Whether they take the form of coupons, discounts, deals, multibuys, or any other incentive when used properly, they’re incredibly powerful, but you should exercise caution; without proper thought and planning, they can, potentially, become unprofitable.

Deciding whether or not to use offers goes back to your audience and product needs. If you’re a high-end brand or have slim profit margins, offers may not be for you. On the other hand, if you have decent margins, discounting can really help you grow your business.

If you haven’t launched your business yet, you may want to consider pre-launch offers to help drive interest.

A website

Welcome to your digital storefront. It should be clear, concise, and engaging. It should let whoever’s looking at it know what you’re about and drive them to convert. And most importantly, it doesn’t have to be complicated. Most of the time when someone logs onto your site, they’re looking for the price per item (especially in eCommerce), images of the product/service, and how it can help them… (insert key selling point). I.e save time, save money, automate their workload, refine their tasks, or whatever it is you want to get across.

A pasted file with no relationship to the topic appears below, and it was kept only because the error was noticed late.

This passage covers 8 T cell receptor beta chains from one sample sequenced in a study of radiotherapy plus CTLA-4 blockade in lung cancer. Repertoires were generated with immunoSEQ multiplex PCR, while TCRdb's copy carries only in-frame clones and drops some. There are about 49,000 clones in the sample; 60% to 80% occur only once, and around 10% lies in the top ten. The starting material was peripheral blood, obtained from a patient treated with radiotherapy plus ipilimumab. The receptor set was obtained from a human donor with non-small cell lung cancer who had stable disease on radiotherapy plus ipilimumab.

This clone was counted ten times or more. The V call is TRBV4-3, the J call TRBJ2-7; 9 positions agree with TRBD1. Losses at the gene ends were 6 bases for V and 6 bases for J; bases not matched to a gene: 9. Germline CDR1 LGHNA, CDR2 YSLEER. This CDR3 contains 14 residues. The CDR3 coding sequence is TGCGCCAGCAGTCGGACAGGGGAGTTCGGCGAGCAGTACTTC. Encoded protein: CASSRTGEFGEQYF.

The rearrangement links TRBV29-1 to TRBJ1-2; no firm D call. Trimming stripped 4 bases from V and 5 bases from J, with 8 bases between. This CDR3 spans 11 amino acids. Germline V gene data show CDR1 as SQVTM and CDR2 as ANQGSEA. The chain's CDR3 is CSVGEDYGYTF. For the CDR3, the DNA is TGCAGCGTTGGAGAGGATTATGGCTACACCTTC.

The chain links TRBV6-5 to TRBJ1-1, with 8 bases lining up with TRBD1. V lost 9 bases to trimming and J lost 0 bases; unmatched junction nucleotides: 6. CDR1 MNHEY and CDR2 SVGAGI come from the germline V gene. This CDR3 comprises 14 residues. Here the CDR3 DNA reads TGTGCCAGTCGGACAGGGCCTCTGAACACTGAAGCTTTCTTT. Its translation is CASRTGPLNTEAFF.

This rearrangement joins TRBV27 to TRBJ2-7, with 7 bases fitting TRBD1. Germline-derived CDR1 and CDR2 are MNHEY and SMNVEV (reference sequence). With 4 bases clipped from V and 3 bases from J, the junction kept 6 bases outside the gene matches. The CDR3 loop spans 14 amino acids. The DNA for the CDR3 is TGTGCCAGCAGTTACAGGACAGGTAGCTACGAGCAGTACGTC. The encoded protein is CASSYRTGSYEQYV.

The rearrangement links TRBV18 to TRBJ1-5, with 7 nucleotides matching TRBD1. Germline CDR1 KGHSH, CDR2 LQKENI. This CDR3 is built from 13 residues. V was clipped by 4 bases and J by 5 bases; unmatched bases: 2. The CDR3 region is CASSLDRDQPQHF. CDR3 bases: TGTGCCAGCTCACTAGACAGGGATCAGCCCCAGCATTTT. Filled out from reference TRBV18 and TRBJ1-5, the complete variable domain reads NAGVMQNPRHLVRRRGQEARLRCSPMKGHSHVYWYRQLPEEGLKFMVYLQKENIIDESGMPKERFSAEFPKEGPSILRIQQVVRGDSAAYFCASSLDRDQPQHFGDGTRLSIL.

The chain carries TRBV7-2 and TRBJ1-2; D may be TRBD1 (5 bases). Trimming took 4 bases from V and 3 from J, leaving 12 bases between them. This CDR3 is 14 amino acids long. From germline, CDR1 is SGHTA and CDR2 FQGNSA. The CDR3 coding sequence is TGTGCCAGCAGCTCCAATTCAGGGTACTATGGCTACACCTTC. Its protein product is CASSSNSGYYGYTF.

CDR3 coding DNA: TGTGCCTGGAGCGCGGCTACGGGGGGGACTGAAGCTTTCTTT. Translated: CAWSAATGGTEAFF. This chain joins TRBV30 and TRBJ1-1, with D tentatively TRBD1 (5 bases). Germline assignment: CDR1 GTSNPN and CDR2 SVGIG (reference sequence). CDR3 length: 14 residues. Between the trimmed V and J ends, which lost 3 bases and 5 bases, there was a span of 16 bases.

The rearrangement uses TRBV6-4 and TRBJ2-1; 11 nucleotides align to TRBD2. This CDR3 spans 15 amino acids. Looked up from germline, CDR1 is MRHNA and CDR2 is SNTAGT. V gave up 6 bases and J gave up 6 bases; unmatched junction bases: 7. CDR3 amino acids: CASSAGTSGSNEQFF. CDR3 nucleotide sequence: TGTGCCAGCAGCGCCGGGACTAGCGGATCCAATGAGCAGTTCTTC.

If you’re starting fresh out the gate, don’t bother with long and elaborate manifesto’s missions and visions. That stuff will come in time, but for now, it’s all about getting your goods in front of the right prospect in the quickest possible time frame. 

Then, condense that into a very short, easy-to-understand message, that will form the basis for your communication on your website. Think 7 words or less. Then expand on that a little bit, to form the key benefits and arguments of your product.